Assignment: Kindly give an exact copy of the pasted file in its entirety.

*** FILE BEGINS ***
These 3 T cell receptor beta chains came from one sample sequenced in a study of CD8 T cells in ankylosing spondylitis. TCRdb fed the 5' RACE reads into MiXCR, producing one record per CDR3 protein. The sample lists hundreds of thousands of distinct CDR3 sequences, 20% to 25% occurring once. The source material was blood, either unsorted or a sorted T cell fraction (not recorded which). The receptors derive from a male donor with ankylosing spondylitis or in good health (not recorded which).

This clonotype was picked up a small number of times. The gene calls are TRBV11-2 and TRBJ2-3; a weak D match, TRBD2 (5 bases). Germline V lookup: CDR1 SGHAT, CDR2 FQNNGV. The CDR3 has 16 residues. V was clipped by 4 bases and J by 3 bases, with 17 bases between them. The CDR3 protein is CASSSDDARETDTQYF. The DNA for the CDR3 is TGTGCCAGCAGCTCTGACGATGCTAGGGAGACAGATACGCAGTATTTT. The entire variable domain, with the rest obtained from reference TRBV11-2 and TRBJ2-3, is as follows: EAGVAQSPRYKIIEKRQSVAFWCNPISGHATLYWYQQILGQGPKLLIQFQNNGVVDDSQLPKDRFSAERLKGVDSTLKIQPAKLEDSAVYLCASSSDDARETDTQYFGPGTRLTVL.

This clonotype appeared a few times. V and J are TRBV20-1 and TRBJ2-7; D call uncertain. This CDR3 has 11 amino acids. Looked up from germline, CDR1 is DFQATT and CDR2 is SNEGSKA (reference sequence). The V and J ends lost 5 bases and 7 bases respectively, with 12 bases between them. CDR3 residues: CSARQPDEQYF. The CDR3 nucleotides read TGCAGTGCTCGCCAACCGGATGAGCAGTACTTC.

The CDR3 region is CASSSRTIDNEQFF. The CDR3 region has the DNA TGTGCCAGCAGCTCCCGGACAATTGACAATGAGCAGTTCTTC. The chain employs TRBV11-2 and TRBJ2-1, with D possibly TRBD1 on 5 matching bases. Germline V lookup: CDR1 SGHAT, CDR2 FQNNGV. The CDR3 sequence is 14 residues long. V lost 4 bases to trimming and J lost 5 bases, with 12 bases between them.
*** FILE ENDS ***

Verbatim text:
These 3 T cell receptor beta chains came from one sample sequenced in a study of CD8 T cells in ankylosing spondylitis. TCRdb fed the 5' RACE reads into MiXCR, producing one record per CDR3 protein. The sample lists hundreds of thousands of distinct CDR3 sequences, 20% to 25% occurring once. The source material was blood, either unsorted or a sorted T cell fraction (not recorded which). The receptors derive from a male donor with ankylosing spondylitis or in good health (not recorded which).

This clonotype was picked up a small number of times. The gene calls are TRBV11-2 and TRBJ2-3; a weak D match, TRBD2 (5 bases). Germline V lookup: CDR1 SGHAT, CDR2 FQNNGV. The CDR3 has 16 residues. V was clipped by 4 bases and J by 3 bases, with 17 bases between them. The CDR3 protein is CASSSDDARETDTQYF. The DNA for the CDR3 is TGTGCCAGCAGCTCTGACGATGCTAGGGAGACAGATACGCAGTATTTT. The entire variable domain, with the rest obtained from reference TRBV11-2 and TRBJ2-3, is as follows: EAGVAQSPRYKIIEKRQSVAFWCNPISGHATLYWYQQILGQGPKLLIQFQNNGVVDDSQLPKDRFSAERLKGVDSTLKIQPAKLEDSAVYLCASSSDDARETDTQYFGPGTRLTVL.

This clonotype appeared a few times. V and J are TRBV20-1 and TRBJ2-7; D call uncertain. This CDR3 has 11 amino acids. Looked up from germline, CDR1 is DFQATT and CDR2 is SNEGSKA (reference sequence). The V and J ends lost 5 bases and 7 bases respectively, with 12 bases between them. CDR3 residues: CSARQPDEQYF. The CDR3 nucleotides read TGCAGTGCTCGCCAACCGGATGAGCAGTACTTC.

The CDR3 region is CASSSRTIDNEQFF. The CDR3 region has the DNA TGTGCCAGCAGCTCCCGGACAATTGACAATGAGCAGTTCTTC. The chain employs TRBV11-2 and TRBJ2-1, with D possibly TRBD1 on 5 matching bases. Germline V lookup: CDR1 SGHAT, CDR2 FQNNGV. The CDR3 sequence is 14 residues long. V lost 4 bases to trimming and J lost 5 bases, with 12 bases between them.